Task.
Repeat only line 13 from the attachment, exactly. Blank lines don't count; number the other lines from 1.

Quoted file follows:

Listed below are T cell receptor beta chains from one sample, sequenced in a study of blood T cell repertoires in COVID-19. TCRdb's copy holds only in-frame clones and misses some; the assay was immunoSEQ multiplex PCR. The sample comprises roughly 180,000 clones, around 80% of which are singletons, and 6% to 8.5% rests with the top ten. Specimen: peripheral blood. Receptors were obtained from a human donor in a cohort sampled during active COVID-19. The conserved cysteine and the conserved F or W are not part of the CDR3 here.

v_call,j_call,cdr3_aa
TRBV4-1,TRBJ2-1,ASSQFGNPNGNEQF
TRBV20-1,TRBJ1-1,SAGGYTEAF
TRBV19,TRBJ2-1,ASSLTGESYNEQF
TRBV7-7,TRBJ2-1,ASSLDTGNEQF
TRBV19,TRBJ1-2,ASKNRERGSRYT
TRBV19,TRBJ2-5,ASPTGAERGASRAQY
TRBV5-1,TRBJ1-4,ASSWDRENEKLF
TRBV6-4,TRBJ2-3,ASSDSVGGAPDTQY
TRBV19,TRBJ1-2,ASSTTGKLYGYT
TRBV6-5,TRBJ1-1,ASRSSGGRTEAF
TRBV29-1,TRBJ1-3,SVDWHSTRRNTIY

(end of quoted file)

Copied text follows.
TRBV29-1,TRBJ1-3,SVDWHSTRRNTIY